We’ve dealt with Headache, Chest Pain, Abdominal Pain, & Throat Pain — now how about Plain Pain. Pain anywhere that we know the cause isn’t visceral, like an arm or leg. Sure, angina radiates to the left arm, but the following discussion aims to distinguish among the many causes of musculoskeletal pain.
There are dozens of special maneuvers, named after their discoverers, to identify specific conditions in one or another joint. We may touch on a few. But this posting, far & away the most important, deals with basic principles for distinguishing the different structures in whatever part of the body you’re addressing. It’s useful for both injuries & also non-traumatic conditions.
What are the structures? See our handy little table below, with the function & clinical findings for each. “ROM” = “Range of Motion”.
TABLE — THE MUSCULOSKELETAL EXAMBONE — Provides Structure
- Point Tenderness to Percussion
- Radiating Tenderness to distant percussion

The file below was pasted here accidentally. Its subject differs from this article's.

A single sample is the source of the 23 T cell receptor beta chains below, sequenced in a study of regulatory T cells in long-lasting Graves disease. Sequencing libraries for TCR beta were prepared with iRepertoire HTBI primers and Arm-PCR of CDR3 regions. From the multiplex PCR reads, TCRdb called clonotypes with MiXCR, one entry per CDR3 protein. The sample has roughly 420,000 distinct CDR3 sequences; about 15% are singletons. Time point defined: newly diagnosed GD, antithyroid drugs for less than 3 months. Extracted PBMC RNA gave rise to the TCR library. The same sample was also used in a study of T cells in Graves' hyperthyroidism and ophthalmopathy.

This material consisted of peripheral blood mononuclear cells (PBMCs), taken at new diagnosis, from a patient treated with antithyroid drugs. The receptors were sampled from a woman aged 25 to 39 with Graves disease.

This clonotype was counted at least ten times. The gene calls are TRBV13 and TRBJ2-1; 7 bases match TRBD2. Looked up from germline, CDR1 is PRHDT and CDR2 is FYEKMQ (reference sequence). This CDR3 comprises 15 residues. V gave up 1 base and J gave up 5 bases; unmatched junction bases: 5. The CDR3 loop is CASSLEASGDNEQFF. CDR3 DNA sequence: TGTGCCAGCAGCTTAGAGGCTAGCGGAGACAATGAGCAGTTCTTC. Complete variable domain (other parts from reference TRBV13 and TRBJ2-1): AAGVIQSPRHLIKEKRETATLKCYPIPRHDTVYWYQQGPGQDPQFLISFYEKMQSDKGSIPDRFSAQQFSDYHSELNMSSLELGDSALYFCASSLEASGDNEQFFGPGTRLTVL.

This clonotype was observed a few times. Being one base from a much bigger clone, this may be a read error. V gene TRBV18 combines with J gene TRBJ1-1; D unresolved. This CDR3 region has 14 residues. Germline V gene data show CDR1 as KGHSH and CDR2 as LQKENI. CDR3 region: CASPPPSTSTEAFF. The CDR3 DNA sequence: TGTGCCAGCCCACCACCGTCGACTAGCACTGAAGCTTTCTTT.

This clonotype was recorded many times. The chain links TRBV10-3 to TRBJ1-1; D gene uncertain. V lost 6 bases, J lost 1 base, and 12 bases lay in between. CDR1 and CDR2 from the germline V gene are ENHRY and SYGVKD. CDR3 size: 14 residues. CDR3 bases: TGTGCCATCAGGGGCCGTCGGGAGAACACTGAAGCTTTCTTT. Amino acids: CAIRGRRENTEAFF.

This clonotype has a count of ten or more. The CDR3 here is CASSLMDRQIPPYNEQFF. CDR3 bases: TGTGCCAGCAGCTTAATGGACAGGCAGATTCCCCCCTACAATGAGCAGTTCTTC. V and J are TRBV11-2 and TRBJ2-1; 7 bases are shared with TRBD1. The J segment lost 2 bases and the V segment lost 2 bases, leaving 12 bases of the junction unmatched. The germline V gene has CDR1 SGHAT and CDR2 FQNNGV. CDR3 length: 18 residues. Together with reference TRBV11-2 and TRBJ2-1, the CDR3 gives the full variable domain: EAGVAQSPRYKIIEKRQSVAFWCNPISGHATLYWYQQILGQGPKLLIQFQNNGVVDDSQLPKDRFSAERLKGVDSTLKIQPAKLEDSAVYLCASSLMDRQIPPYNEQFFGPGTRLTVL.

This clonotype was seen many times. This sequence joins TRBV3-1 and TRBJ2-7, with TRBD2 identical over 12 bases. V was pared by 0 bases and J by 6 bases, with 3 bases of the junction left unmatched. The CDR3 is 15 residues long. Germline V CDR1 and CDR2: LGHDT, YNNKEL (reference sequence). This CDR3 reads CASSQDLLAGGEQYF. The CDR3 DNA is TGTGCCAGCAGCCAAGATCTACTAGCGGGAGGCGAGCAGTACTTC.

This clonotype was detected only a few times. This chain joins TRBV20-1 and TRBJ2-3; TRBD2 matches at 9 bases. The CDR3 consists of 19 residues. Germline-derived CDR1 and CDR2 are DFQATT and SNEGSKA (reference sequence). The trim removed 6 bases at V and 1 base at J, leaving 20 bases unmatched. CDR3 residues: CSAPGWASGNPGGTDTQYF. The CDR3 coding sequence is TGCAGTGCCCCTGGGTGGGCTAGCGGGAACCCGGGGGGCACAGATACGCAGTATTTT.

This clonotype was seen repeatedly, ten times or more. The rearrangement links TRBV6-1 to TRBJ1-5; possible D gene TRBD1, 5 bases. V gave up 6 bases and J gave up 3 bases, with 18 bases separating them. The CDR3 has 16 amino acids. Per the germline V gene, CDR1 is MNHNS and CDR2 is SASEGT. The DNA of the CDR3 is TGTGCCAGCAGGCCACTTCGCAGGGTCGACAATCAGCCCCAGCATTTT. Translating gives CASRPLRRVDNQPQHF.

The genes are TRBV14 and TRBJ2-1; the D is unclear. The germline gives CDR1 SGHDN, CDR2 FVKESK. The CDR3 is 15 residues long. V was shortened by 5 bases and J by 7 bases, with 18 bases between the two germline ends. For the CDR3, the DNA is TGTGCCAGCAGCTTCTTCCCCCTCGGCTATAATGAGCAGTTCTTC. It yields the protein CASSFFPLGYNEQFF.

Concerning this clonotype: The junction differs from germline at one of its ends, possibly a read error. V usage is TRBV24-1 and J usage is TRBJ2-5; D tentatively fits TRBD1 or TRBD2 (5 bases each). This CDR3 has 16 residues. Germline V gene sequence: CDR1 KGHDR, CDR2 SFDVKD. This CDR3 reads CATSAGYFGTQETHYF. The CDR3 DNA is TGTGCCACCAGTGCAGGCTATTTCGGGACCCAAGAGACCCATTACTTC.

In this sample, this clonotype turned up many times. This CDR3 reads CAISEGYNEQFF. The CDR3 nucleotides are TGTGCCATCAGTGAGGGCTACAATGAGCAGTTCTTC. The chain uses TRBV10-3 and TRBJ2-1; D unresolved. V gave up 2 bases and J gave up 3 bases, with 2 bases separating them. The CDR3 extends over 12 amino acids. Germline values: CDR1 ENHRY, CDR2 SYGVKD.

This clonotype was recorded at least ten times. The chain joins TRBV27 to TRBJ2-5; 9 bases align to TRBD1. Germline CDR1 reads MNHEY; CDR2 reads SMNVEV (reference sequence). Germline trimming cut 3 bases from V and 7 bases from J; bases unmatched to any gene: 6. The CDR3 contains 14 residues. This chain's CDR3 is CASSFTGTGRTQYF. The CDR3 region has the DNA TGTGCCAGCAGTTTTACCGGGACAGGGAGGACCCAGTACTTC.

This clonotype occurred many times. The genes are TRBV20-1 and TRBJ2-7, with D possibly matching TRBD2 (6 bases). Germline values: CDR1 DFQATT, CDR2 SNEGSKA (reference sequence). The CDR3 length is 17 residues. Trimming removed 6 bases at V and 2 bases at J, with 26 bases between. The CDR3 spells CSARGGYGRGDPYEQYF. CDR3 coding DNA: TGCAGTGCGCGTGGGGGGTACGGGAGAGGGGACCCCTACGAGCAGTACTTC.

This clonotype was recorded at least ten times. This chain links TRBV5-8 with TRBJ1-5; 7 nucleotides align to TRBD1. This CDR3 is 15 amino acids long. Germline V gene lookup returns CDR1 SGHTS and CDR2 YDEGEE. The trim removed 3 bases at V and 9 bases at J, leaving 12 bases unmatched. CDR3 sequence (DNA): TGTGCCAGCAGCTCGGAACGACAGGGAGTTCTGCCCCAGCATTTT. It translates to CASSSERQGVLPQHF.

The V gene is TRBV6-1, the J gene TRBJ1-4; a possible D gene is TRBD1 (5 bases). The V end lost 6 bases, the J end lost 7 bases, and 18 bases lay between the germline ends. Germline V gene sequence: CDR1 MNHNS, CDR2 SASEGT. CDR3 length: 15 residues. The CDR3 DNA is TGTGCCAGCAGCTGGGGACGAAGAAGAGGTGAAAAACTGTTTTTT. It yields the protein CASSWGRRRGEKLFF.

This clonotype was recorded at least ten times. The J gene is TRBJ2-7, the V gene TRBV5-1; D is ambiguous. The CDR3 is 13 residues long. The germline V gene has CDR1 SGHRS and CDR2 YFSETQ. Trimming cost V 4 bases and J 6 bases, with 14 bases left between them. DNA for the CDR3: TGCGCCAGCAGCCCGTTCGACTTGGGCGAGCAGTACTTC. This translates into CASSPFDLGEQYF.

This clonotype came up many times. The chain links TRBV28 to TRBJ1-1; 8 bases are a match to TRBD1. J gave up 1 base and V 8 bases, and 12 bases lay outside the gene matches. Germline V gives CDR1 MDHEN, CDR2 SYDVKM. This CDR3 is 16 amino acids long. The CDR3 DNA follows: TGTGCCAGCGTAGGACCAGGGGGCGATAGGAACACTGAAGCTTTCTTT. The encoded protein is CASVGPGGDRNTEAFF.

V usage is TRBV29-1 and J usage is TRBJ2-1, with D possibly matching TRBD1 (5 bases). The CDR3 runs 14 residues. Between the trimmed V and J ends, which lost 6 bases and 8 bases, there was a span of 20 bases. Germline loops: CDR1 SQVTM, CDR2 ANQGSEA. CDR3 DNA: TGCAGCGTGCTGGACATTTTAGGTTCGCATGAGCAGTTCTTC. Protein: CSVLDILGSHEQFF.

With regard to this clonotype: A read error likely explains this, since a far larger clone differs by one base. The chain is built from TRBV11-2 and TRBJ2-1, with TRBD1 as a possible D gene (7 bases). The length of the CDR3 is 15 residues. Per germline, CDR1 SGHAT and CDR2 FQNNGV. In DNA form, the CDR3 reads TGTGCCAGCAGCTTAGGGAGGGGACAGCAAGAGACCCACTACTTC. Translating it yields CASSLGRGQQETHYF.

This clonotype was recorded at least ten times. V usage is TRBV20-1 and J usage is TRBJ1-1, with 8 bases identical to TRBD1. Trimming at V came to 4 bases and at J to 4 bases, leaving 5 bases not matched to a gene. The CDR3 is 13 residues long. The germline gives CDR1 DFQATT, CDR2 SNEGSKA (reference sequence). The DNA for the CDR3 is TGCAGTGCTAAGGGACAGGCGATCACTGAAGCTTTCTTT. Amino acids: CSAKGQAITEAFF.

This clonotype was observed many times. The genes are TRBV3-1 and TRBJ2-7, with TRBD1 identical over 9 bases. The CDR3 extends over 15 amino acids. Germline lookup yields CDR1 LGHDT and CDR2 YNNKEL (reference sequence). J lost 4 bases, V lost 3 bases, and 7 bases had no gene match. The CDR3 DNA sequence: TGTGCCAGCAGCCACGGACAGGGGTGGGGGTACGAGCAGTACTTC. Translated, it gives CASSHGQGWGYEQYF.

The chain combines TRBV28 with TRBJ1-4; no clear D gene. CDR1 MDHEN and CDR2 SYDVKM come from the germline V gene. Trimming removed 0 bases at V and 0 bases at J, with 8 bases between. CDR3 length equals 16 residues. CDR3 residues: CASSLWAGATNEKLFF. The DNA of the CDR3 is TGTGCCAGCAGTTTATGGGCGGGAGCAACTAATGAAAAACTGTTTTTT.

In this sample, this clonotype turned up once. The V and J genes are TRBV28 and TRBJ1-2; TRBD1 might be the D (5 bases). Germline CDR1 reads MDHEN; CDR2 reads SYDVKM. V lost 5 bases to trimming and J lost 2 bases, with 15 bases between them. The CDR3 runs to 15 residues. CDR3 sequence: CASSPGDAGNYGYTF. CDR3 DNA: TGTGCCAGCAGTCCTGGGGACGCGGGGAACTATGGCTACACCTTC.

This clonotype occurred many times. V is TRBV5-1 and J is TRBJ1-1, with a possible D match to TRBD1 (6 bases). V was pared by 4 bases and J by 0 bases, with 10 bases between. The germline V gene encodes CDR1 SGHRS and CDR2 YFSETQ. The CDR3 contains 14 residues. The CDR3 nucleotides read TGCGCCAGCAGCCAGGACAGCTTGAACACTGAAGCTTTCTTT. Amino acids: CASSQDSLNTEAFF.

- Tender with Passive ROM in any direction
- Tender to Passive ROM that stretches the injury
- Tender to Palpation
- Tender to Strength-Against-Resistance at site of Muscle
- Tender to strength-against-resistance (across joint, at site of tendon)
- Tender to Palpation
- Tender to all Active ROM, not Passive ROM
- May be Painful at Rest
- Rapidly progressive pain & Tenderness of Involved Area
- Distal Deficits of Sensation, Motor Strength, or Circulation
- Compartment Syndrome is Limb-Threatening !!!
- Tender to Superficial Palpation
This Table, & the following discussion, details what a brilliant physical therapist taught me in Kentucky. There are no validating studies, and the key points of physical exam are meant as guides, not absolutes. Equivocal findings are common. Still, the systematic approach is enormously helpful in determining who may need an x-ray, & clarifying symptoms to both examiner & patient alike.
Let’s say a patient presents with “forearm pain” as a prototypical limb. What structure might be involved?
BONE — This is our main rule-out; bone pathology is the worst. A fracture probably needs casting. Bone infections & tumors are nasty. How do we tell if pain comes from bone?